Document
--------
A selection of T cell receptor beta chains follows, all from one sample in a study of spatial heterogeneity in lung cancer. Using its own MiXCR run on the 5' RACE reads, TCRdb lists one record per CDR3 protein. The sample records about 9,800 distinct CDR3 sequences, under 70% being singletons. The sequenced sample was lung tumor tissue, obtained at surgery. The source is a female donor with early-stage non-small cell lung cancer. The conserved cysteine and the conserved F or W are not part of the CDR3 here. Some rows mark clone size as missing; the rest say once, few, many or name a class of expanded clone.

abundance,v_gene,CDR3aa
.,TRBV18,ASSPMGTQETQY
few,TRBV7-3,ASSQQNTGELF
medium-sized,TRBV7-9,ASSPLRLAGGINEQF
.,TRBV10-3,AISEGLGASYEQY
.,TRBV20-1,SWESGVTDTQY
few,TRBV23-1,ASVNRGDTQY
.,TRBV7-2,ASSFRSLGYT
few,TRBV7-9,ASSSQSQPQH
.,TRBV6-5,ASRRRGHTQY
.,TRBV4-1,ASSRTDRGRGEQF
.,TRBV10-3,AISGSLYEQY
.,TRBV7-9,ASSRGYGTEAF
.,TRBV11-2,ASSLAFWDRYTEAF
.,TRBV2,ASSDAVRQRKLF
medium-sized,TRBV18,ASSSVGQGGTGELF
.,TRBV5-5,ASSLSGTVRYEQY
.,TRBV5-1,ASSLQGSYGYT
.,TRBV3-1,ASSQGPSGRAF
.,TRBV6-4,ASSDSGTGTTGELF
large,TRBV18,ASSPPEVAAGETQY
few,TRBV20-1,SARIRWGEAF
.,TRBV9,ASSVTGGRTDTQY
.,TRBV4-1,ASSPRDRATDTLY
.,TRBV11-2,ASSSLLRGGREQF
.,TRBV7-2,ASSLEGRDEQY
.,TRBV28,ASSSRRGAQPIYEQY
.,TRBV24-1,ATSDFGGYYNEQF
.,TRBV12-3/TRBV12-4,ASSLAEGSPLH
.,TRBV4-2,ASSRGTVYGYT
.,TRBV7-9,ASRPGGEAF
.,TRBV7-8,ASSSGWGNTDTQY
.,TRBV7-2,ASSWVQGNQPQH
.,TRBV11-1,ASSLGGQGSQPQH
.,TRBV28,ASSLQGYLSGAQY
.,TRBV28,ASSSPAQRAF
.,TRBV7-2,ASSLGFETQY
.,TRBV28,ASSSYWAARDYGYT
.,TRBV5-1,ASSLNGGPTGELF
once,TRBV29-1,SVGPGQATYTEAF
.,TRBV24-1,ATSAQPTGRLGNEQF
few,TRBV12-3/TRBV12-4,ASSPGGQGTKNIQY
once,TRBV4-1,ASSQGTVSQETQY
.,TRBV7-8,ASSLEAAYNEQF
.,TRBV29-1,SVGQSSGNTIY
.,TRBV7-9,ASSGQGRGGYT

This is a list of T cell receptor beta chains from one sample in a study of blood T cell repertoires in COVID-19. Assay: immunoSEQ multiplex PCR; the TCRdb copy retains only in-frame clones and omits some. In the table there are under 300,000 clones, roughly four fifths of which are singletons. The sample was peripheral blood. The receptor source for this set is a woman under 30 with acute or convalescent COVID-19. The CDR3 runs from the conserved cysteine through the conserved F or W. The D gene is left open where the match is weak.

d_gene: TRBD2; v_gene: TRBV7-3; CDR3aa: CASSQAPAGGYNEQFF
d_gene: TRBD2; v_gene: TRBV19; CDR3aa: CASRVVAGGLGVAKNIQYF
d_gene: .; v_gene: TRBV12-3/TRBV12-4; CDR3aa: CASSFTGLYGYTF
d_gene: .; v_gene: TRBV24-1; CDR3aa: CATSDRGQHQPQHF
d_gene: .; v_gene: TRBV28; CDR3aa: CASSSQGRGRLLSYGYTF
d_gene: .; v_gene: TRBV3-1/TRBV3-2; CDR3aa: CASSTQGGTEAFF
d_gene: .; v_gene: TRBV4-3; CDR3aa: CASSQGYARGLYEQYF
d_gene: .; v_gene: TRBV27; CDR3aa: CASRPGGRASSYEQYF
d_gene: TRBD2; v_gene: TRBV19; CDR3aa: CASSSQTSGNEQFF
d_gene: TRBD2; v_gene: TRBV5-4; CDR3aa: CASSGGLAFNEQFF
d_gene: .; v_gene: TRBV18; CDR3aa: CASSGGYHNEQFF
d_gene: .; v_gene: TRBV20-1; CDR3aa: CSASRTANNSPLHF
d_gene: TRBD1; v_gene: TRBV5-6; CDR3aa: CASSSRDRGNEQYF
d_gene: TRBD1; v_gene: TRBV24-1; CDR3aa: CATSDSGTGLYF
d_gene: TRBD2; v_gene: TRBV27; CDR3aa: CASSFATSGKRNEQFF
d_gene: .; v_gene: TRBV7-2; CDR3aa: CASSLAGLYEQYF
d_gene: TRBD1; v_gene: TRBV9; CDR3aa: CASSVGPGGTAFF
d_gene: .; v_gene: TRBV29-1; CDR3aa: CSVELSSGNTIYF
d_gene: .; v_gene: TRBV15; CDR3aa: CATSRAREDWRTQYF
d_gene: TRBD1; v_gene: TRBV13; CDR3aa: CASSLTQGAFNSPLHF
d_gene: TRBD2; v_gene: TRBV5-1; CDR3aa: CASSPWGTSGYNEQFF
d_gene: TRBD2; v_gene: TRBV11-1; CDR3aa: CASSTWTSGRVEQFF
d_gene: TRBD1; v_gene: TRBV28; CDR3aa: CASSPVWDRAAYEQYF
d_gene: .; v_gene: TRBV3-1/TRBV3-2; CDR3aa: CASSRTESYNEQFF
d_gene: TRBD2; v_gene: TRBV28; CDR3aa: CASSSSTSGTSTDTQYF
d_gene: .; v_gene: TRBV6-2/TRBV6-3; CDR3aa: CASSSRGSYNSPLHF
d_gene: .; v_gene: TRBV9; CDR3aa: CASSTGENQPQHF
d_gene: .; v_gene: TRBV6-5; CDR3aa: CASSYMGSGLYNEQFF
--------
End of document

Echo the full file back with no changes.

A selection of T cell receptor beta chains follows, all from one sample in a study of spatial heterogeneity in lung cancer. Using its own MiXCR run on the 5' RACE reads, TCRdb lists one record per CDR3 protein. The sample records about 9,800 distinct CDR3 sequences, under 70% being singletons. The sequenced sample was lung tumor tissue, obtained at surgery. The source is a female donor with early-stage non-small cell lung cancer. The conserved cysteine and the conserved F or W are not part of the CDR3 here. Some rows mark clone size as missing; the rest say once, few, many or name a class of expanded clone.

abundance,v_gene,CDR3aa
.,TRBV18,ASSPMGTQETQY
few,TRBV7-3,ASSQQNTGELF
medium-sized,TRBV7-9,ASSPLRLAGGINEQF
.,TRBV10-3,AISEGLGASYEQY
.,TRBV20-1,SWESGVTDTQY
few,TRBV23-1,ASVNRGDTQY
.,TRBV7-2,ASSFRSLGYT
few,TRBV7-9,ASSSQSQPQH
.,TRBV6-5,ASRRRGHTQY
.,TRBV4-1,ASSRTDRGRGEQF
.,TRBV10-3,AISGSLYEQY
.,TRBV7-9,ASSRGYGTEAF
.,TRBV11-2,ASSLAFWDRYTEAF
.,TRBV2,ASSDAVRQRKLF
medium-sized,TRBV18,ASSSVGQGGTGELF
.,TRBV5-5,ASSLSGTVRYEQY
.,TRBV5-1,ASSLQGSYGYT
.,TRBV3-1,ASSQGPSGRAF
.,TRBV6-4,ASSDSGTGTTGELF
large,TRBV18,ASSPPEVAAGETQY
few,TRBV20-1,SARIRWGEAF
.,TRBV9,ASSVTGGRTDTQY
.,TRBV4-1,ASSPRDRATDTLY
.,TRBV11-2,ASSSLLRGGREQF
.,TRBV7-2,ASSLEGRDEQY
.,TRBV28,ASSSRRGAQPIYEQY
.,TRBV24-1,ATSDFGGYYNEQF
.,TRBV12-3/TRBV12-4,ASSLAEGSPLH
.,TRBV4-2,ASSRGTVYGYT
.,TRBV7-9,ASRPGGEAF
.,TRBV7-8,ASSSGWGNTDTQY
.,TRBV7-2,ASSWVQGNQPQH
.,TRBV11-1,ASSLGGQGSQPQH
.,TRBV28,ASSLQGYLSGAQY
.,TRBV28,ASSSPAQRAF
.,TRBV7-2,ASSLGFETQY
.,TRBV28,ASSSYWAARDYGYT
.,TRBV5-1,ASSLNGGPTGELF
once,TRBV29-1,SVGPGQATYTEAF
.,TRBV24-1,ATSAQPTGRLGNEQF
few,TRBV12-3/TRBV12-4,ASSPGGQGTKNIQY
once,TRBV4-1,ASSQGTVSQETQY
.,TRBV7-8,ASSLEAAYNEQF
.,TRBV29-1,SVGQSSGNTIY
.,TRBV7-9,ASSGQGRGGYT

This is a list of T cell receptor beta chains from one sample in a study of blood T cell repertoires in COVID-19. Assay: immunoSEQ multiplex PCR; the TCRdb copy retains only in-frame clones and omits some. In the table there are under 300,000 clones, roughly four fifths of which are singletons. The sample was peripheral blood. The receptor source for this set is a woman under 30 with acute or convalescent COVID-19. The CDR3 runs from the conserved cysteine through the conserved F or W. The D gene is left open where the match is weak.

d_gene: TRBD2; v_gene: TRBV7-3; CDR3aa: CASSQAPAGGYNEQFF
d_gene: TRBD2; v_gene: TRBV19; CDR3aa: CASRVVAGGLGVAKNIQYF
d_gene: .; v_gene: TRBV12-3/TRBV12-4; CDR3aa: CASSFTGLYGYTF
d_gene: .; v_gene: TRBV24-1; CDR3aa: CATSDRGQHQPQHF
d_gene: .; v_gene: TRBV28; CDR3aa: CASSSQGRGRLLSYGYTF
d_gene: .; v_gene: TRBV3-1/TRBV3-2; CDR3aa: CASSTQGGTEAFF
d_gene: .; v_gene: TRBV4-3; CDR3aa: CASSQGYARGLYEQYF
d_gene: .; v_gene: TRBV27; CDR3aa: CASRPGGRASSYEQYF
d_gene: TRBD2; v_gene: TRBV19; CDR3aa: CASSSQTSGNEQFF
d_gene: TRBD2; v_gene: TRBV5-4; CDR3aa: CASSGGLAFNEQFF
d_gene: .; v_gene: TRBV18; CDR3aa: CASSGGYHNEQFF
d_gene: .; v_gene: TRBV20-1; CDR3aa: CSASRTANNSPLHF
d_gene: TRBD1; v_gene: TRBV5-6; CDR3aa: CASSSRDRGNEQYF
d_gene: TRBD1; v_gene: TRBV24-1; CDR3aa: CATSDSGTGLYF
d_gene: TRBD2; v_gene: TRBV27; CDR3aa: CASSFATSGKRNEQFF
d_gene: .; v_gene: TRBV7-2; CDR3aa: CASSLAGLYEQYF
d_gene: TRBD1; v_gene: TRBV9; CDR3aa: CASSVGPGGTAFF
d_gene: .; v_gene: TRBV29-1; CDR3aa: CSVELSSGNTIYF
d_gene: .; v_gene: TRBV15; CDR3aa: CATSRAREDWRTQYF
d_gene: TRBD1; v_gene: TRBV13; CDR3aa: CASSLTQGAFNSPLHF
d_gene: TRBD2; v_gene: TRBV5-1; CDR3aa: CASSPWGTSGYNEQFF
d_gene: TRBD2; v_gene: TRBV11-1; CDR3aa: CASSTWTSGRVEQFF
d_gene: TRBD1; v_gene: TRBV28; CDR3aa: CASSPVWDRAAYEQYF
d_gene: .; v_gene: TRBV3-1/TRBV3-2; CDR3aa: CASSRTESYNEQFF
d_gene: TRBD2; v_gene: TRBV28; CDR3aa: CASSSSTSGTSTDTQYF
d_gene: .; v_gene: TRBV6-2/TRBV6-3; CDR3aa: CASSSRGSYNSPLHF
d_gene: .; v_gene: TRBV9; CDR3aa: CASSTGENQPQHF
d_gene: .; v_gene: TRBV6-5; CDR3aa: CASSYMGSGLYNEQFF